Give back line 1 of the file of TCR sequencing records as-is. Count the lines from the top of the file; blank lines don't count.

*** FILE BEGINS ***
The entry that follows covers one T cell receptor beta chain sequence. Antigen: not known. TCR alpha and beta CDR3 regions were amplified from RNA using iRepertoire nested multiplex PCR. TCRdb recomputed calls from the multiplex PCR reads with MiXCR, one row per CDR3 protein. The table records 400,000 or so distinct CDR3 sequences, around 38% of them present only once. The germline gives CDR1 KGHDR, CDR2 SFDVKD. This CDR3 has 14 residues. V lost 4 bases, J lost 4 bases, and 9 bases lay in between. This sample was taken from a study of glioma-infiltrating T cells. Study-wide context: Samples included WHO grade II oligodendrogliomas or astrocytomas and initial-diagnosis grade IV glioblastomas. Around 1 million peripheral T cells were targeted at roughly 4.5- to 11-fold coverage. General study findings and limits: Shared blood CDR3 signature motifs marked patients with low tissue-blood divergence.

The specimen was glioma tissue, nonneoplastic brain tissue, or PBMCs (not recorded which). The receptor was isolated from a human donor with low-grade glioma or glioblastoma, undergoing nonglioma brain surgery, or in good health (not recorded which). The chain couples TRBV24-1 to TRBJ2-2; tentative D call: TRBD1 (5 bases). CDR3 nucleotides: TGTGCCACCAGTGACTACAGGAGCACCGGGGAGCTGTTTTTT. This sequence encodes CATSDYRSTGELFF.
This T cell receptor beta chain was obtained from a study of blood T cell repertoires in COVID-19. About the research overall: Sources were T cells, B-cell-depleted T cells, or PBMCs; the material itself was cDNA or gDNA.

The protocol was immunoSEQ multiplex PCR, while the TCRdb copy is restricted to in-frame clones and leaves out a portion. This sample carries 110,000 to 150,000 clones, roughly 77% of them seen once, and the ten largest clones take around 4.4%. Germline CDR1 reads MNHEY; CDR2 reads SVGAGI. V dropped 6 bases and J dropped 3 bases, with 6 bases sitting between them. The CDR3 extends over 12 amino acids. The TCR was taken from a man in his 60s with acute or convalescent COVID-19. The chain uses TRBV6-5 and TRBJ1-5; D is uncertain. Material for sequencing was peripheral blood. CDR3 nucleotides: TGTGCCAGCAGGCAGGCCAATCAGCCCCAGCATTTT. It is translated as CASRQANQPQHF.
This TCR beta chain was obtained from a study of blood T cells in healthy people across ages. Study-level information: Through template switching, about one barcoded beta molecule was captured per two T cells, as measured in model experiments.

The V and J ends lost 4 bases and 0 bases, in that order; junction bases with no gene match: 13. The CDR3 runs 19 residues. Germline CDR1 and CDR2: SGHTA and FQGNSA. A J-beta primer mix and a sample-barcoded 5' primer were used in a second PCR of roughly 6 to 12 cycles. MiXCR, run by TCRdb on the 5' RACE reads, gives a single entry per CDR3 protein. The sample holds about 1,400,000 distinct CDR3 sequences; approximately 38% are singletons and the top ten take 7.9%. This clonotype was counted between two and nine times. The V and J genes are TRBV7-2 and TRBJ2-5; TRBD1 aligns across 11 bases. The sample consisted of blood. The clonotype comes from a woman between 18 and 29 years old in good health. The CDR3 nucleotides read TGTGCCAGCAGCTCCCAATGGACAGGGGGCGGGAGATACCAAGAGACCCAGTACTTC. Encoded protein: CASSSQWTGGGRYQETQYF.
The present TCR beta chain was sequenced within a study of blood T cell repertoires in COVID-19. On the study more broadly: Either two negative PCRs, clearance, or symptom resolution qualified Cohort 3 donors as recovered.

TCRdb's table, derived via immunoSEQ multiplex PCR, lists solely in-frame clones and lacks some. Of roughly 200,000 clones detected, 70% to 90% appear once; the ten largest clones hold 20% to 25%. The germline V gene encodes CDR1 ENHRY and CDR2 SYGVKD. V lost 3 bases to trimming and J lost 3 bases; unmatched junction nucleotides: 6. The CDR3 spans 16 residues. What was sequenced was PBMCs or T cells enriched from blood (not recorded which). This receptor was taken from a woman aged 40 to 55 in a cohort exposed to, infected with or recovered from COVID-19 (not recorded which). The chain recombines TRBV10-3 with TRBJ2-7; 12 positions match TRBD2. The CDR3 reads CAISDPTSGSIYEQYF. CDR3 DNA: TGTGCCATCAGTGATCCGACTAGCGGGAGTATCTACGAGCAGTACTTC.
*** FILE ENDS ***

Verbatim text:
The entry that follows covers one T cell receptor beta chain sequence. Antigen: not known. TCR alpha and beta CDR3 regions were amplified from RNA using iRepertoire nested multiplex PCR. TCRdb recomputed calls from the multiplex PCR reads with MiXCR, one row per CDR3 protein. The table records 400,000 or so distinct CDR3 sequences, around 38% of them present only once. The germline gives CDR1 KGHDR, CDR2 SFDVKD. This CDR3 has 14 residues. V lost 4 bases, J lost 4 bases, and 9 bases lay in between. This sample was taken from a study of glioma-infiltrating T cells. Study-wide context: Samples included WHO grade II oligodendrogliomas or astrocytomas and initial-diagnosis grade IV glioblastomas. Around 1 million peripheral T cells were targeted at roughly 4.5- to 11-fold coverage. General study findings and limits: Shared blood CDR3 signature motifs marked patients with low tissue-blood divergence.